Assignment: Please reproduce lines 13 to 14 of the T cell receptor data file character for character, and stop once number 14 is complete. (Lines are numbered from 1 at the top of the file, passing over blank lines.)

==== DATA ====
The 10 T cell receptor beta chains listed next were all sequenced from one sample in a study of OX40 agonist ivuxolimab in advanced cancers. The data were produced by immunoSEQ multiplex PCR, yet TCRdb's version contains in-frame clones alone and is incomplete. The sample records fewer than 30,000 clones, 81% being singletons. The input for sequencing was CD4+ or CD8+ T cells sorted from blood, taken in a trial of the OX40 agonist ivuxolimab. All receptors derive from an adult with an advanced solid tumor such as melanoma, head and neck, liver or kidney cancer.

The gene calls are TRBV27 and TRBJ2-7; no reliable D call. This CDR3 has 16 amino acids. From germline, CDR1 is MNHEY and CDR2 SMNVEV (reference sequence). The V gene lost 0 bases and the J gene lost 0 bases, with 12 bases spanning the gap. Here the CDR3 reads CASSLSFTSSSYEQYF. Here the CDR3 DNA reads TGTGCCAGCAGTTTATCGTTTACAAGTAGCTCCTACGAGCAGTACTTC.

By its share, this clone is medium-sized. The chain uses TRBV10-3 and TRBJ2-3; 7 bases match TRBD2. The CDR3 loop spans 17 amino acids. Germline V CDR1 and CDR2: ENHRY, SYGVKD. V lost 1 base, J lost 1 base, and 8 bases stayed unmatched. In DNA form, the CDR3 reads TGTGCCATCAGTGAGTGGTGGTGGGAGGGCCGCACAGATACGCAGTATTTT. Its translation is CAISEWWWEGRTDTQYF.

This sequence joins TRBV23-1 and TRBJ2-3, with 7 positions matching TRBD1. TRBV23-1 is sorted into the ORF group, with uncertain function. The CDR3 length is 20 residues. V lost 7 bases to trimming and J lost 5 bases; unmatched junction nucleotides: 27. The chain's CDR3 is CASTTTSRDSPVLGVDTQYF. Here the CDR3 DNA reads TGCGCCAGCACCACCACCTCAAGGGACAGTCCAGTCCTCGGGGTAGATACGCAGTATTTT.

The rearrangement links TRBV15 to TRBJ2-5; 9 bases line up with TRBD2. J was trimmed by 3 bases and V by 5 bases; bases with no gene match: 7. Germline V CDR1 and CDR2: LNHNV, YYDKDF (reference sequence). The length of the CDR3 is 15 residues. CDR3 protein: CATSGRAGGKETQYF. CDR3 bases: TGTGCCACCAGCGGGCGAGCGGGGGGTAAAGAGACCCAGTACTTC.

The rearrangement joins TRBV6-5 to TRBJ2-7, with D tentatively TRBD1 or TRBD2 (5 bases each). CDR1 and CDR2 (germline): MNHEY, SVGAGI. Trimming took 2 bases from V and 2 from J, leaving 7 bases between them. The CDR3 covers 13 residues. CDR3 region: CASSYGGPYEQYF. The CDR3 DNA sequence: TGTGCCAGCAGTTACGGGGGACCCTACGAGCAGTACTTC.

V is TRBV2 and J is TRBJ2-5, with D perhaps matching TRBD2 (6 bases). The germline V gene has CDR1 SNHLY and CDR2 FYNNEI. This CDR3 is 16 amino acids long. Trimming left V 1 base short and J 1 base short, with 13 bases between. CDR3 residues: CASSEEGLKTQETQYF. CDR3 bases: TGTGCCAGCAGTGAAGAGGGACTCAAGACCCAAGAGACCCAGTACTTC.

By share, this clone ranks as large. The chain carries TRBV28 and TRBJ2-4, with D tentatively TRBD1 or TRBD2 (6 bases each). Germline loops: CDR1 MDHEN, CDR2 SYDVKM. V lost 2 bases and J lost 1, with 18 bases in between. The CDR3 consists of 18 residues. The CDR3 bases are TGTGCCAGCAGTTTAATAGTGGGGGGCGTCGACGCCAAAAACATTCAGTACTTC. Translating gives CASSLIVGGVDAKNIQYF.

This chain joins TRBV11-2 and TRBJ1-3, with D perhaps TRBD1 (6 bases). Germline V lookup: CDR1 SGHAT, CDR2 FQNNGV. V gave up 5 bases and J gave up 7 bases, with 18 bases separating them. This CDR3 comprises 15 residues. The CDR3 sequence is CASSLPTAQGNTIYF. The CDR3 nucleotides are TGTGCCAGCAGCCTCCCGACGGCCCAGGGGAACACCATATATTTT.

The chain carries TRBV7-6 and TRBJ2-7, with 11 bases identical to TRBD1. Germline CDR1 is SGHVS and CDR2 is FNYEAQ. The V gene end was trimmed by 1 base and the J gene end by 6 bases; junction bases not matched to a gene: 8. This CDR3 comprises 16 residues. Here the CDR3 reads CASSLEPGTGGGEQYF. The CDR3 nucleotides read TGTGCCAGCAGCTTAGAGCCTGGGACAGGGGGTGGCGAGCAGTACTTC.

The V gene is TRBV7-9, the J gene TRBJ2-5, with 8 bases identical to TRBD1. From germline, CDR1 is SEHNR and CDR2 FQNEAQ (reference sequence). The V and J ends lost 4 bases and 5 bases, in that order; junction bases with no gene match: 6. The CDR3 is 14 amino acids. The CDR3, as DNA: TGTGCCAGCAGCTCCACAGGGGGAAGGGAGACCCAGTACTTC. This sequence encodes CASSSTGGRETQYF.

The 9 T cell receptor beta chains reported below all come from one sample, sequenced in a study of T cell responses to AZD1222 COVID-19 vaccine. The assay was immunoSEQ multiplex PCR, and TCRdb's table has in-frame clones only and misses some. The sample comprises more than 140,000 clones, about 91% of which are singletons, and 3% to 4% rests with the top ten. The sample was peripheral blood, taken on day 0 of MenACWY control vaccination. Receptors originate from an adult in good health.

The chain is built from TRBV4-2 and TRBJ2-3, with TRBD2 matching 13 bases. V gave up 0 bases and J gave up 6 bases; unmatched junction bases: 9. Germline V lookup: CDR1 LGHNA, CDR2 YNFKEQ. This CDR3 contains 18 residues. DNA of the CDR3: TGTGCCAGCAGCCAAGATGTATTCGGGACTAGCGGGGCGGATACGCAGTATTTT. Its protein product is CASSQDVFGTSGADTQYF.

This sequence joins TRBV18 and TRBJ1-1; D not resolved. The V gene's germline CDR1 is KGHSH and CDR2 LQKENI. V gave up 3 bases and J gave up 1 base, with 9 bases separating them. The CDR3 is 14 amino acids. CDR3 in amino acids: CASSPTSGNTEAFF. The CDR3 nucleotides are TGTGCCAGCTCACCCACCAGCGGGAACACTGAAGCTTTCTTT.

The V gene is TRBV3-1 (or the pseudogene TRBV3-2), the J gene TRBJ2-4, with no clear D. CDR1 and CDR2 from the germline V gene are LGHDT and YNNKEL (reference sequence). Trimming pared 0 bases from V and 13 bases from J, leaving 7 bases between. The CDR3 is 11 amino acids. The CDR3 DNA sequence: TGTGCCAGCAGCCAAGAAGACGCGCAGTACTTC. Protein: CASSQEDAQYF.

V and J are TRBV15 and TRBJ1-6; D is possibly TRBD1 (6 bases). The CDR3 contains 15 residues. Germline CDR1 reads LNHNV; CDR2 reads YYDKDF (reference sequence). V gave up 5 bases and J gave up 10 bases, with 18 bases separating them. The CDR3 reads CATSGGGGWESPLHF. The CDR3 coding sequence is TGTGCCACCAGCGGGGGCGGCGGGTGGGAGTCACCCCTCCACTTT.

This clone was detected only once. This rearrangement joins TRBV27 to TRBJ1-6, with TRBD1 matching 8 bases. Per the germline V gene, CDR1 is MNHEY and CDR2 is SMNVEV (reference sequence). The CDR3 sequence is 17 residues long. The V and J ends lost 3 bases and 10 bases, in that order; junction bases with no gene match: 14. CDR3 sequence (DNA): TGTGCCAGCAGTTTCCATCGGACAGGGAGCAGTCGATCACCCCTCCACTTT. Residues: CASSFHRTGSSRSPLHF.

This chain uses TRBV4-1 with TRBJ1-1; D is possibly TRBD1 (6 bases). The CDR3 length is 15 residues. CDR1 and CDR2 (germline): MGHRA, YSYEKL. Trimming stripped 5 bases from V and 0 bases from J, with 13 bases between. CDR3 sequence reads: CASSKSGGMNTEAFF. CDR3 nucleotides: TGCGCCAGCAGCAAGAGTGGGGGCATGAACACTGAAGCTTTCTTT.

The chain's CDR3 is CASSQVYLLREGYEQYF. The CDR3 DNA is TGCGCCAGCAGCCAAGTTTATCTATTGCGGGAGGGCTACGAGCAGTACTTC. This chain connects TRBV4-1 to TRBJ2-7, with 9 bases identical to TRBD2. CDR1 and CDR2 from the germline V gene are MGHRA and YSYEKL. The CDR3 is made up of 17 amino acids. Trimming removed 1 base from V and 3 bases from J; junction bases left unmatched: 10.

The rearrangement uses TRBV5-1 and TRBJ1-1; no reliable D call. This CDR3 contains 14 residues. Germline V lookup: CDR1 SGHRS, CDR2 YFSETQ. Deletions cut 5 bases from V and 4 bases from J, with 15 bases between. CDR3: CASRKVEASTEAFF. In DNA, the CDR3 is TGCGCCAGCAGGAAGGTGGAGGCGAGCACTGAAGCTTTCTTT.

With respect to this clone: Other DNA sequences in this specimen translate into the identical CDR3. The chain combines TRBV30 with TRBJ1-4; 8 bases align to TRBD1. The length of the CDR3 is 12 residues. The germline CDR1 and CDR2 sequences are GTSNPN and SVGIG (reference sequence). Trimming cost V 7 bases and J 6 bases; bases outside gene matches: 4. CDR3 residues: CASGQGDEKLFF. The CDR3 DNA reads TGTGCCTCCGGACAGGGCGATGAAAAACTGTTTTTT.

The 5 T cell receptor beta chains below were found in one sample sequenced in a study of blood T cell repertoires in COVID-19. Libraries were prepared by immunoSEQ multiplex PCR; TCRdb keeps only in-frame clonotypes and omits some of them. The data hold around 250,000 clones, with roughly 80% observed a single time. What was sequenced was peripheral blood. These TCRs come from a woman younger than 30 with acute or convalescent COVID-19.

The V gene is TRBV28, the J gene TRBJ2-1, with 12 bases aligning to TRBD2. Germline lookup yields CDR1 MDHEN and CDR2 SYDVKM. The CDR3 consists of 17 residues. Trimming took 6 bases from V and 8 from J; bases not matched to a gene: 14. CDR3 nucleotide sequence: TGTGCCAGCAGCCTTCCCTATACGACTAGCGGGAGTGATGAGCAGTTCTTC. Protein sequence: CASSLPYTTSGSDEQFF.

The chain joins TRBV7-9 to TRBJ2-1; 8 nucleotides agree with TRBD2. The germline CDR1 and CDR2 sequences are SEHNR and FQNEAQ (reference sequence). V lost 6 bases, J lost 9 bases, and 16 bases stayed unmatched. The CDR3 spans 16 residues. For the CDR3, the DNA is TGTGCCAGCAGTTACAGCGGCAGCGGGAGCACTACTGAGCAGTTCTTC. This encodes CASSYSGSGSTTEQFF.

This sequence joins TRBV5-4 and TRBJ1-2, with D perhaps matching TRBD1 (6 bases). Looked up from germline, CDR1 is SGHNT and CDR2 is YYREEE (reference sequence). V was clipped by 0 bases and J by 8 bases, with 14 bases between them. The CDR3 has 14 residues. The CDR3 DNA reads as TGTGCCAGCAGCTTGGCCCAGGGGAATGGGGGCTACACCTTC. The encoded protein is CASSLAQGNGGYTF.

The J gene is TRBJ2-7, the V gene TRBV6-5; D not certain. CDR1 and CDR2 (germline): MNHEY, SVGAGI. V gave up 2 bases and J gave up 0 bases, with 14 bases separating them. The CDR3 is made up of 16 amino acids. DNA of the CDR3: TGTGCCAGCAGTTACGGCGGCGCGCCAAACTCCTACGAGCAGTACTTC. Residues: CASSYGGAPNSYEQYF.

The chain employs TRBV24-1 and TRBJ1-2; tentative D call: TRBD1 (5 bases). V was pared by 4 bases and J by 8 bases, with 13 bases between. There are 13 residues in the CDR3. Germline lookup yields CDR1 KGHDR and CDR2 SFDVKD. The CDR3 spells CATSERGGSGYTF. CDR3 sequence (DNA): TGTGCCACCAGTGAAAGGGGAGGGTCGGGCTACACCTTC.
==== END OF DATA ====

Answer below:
The chain is built from TRBV4-2 and TRBJ2-3, with TRBD2 matching 13 bases. V gave up 0 bases and J gave up 6 bases; unmatched junction bases: 9. Germline V lookup: CDR1 LGHNA, CDR2 YNFKEQ. This CDR3 contains 18 residues. DNA of the CDR3: TGTGCCAGCAGCCAAGATGTATTCGGGACTAGCGGGGCGGATACGCAGTATTTT. Its protein product is CASSQDVFGTSGADTQYF.

This sequence joins TRBV18 and TRBJ1-1; D not resolved. The V gene's germline CDR1 is KGHSH and CDR2 LQKENI. V gave up 3 bases and J gave up 1 base, with 9 bases separating them. The CDR3 is 14 amino acids. CDR3 in amino acids: CASSPTSGNTEAFF. The CDR3 nucleotides are TGTGCCAGCTCACCCACCAGCGGGAACACTGAAGCTTTCTTT.